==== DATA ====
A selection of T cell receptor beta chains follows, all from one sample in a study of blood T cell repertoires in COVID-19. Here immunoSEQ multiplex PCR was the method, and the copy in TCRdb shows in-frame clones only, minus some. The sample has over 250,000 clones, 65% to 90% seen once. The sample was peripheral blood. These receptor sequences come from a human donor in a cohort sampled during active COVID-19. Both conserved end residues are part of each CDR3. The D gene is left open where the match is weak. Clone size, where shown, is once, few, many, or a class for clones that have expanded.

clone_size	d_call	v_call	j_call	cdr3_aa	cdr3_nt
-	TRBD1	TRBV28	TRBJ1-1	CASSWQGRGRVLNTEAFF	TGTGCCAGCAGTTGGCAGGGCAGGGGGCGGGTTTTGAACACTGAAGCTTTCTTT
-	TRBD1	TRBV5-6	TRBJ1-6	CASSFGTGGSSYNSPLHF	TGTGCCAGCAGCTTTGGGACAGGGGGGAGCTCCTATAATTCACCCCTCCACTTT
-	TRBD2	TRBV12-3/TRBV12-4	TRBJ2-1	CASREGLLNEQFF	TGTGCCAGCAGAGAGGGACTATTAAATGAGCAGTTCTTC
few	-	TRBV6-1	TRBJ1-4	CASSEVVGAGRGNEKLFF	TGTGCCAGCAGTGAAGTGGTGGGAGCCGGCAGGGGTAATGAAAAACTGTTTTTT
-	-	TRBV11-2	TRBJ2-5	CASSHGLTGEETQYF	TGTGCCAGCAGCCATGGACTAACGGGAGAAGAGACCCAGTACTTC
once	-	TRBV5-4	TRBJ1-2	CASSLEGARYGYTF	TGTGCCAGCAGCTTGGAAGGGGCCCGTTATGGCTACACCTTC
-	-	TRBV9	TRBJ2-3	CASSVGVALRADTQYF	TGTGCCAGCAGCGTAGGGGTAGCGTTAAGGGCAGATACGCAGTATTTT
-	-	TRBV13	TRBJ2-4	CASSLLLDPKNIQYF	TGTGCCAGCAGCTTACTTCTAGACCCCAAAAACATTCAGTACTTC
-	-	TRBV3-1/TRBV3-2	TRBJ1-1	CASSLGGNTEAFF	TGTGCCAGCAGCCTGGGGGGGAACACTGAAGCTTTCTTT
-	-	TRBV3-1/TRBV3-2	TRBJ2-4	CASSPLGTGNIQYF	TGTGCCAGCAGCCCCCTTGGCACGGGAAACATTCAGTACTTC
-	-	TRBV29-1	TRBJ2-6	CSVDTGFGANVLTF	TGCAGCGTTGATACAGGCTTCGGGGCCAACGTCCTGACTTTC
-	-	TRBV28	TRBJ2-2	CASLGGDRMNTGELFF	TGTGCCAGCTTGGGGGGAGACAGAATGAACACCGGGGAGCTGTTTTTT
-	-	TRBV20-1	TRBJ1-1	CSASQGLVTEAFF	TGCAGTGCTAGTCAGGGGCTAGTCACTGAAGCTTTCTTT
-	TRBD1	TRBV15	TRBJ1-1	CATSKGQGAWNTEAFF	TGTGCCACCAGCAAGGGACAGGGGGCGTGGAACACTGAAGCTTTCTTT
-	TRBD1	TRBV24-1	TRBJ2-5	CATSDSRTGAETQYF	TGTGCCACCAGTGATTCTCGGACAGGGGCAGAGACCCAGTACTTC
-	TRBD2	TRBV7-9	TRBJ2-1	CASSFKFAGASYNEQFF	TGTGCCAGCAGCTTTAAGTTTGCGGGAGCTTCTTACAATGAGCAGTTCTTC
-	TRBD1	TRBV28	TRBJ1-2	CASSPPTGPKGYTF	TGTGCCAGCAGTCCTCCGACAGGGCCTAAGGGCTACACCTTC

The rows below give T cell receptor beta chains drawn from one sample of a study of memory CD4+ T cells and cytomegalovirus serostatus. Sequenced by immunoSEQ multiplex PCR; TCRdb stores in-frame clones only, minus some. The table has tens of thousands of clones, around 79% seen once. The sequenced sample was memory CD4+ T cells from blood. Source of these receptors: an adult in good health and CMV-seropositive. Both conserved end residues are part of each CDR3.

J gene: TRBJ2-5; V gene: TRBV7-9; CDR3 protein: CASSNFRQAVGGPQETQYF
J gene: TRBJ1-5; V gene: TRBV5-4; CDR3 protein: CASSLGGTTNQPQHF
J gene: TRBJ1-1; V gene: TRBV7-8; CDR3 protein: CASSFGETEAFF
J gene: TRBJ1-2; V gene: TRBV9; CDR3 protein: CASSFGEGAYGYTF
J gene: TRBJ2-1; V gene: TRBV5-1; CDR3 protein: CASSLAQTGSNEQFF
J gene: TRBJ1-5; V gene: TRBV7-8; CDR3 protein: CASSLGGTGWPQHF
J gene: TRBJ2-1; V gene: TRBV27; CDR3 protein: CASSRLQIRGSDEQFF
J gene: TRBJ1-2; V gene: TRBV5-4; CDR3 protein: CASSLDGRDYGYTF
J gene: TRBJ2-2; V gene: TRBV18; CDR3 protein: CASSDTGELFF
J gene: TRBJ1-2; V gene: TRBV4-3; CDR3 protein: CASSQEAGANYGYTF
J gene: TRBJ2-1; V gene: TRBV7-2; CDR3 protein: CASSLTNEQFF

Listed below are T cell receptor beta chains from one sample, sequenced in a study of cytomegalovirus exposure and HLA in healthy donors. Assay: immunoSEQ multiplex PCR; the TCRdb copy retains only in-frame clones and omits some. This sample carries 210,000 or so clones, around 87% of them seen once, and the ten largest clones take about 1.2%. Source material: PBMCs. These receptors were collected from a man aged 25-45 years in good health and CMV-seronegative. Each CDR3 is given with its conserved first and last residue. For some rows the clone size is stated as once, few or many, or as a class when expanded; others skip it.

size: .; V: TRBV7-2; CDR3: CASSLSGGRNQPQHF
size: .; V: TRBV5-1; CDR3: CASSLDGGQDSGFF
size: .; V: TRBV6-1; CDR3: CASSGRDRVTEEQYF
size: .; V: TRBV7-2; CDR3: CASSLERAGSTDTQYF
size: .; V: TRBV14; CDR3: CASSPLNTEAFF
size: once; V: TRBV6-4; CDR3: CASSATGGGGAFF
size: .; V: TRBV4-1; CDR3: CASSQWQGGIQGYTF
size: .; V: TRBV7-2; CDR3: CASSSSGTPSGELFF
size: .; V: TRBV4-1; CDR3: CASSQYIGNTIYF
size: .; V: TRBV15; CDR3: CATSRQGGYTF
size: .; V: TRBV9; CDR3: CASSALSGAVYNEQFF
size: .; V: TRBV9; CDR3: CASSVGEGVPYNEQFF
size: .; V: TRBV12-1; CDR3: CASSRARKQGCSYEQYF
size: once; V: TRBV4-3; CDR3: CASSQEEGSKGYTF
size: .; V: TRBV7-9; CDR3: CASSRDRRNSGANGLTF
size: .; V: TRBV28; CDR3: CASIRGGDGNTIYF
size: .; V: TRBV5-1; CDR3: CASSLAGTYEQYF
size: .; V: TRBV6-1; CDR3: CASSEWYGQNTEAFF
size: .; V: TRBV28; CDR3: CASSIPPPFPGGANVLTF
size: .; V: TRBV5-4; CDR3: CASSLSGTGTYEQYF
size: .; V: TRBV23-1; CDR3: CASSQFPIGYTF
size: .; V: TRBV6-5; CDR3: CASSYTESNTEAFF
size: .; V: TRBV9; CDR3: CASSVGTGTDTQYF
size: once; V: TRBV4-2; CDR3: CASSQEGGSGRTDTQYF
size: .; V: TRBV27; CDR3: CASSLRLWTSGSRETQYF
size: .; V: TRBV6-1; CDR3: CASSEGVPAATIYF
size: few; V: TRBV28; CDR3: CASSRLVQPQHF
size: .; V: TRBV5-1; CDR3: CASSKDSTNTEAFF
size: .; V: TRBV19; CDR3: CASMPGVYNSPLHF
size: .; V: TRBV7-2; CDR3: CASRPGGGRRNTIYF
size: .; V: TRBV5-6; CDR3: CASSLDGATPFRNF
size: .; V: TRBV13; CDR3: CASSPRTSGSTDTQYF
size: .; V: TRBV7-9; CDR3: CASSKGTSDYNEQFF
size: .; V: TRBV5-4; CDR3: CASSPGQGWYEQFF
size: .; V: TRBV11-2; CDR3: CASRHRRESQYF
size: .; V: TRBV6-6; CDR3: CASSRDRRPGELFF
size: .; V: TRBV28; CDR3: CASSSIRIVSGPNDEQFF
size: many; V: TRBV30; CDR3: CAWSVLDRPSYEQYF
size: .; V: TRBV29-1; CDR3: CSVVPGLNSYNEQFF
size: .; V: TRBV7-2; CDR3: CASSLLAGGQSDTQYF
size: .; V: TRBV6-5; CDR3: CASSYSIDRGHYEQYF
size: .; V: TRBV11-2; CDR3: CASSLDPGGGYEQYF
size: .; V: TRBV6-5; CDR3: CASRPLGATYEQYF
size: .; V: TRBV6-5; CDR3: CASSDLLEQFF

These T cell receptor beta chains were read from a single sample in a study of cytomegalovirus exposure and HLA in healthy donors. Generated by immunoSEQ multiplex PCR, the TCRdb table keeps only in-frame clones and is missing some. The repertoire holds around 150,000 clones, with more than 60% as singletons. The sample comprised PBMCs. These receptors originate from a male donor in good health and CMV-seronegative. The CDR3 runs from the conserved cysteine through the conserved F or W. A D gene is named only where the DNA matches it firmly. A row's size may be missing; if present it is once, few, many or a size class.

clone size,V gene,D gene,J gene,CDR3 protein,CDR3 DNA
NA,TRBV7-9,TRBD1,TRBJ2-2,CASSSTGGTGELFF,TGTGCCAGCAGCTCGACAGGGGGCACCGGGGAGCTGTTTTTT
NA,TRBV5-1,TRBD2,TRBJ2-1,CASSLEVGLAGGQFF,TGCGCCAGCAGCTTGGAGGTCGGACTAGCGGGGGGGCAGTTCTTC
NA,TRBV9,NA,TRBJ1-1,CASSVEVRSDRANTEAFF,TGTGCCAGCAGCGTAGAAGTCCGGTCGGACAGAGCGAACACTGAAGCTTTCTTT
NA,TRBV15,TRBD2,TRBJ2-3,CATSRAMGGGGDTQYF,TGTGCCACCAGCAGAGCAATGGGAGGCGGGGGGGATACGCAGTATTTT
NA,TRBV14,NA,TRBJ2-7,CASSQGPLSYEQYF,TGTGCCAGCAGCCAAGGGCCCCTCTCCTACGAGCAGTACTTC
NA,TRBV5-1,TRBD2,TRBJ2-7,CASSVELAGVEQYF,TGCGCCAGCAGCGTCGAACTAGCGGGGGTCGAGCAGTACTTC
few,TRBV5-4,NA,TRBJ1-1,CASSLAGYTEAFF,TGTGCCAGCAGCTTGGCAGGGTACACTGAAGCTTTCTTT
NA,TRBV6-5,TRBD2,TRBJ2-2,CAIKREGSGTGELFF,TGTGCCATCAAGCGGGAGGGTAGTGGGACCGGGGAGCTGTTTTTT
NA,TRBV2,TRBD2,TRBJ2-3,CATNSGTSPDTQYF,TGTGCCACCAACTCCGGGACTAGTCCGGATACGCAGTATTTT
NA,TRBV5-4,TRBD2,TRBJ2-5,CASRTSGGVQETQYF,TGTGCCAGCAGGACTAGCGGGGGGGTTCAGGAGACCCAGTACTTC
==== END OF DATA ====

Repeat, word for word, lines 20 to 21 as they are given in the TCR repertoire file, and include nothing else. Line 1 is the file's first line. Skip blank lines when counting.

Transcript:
The rows below give T cell receptor beta chains drawn from one sample of a study of memory CD4+ T cells and cytomegalovirus serostatus. Sequenced by immunoSEQ multiplex PCR; TCRdb stores in-frame clones only, minus some. The table has tens of thousands of clones, around 79% seen once. The sequenced sample was memory CD4+ T cells from blood. Source of these receptors: an adult in good health and CMV-seropositive. Both conserved end residues are part of each CDR3.

J gene: TRBJ2-5; V gene: TRBV7-9; CDR3 protein: CASSNFRQAVGGPQETQYF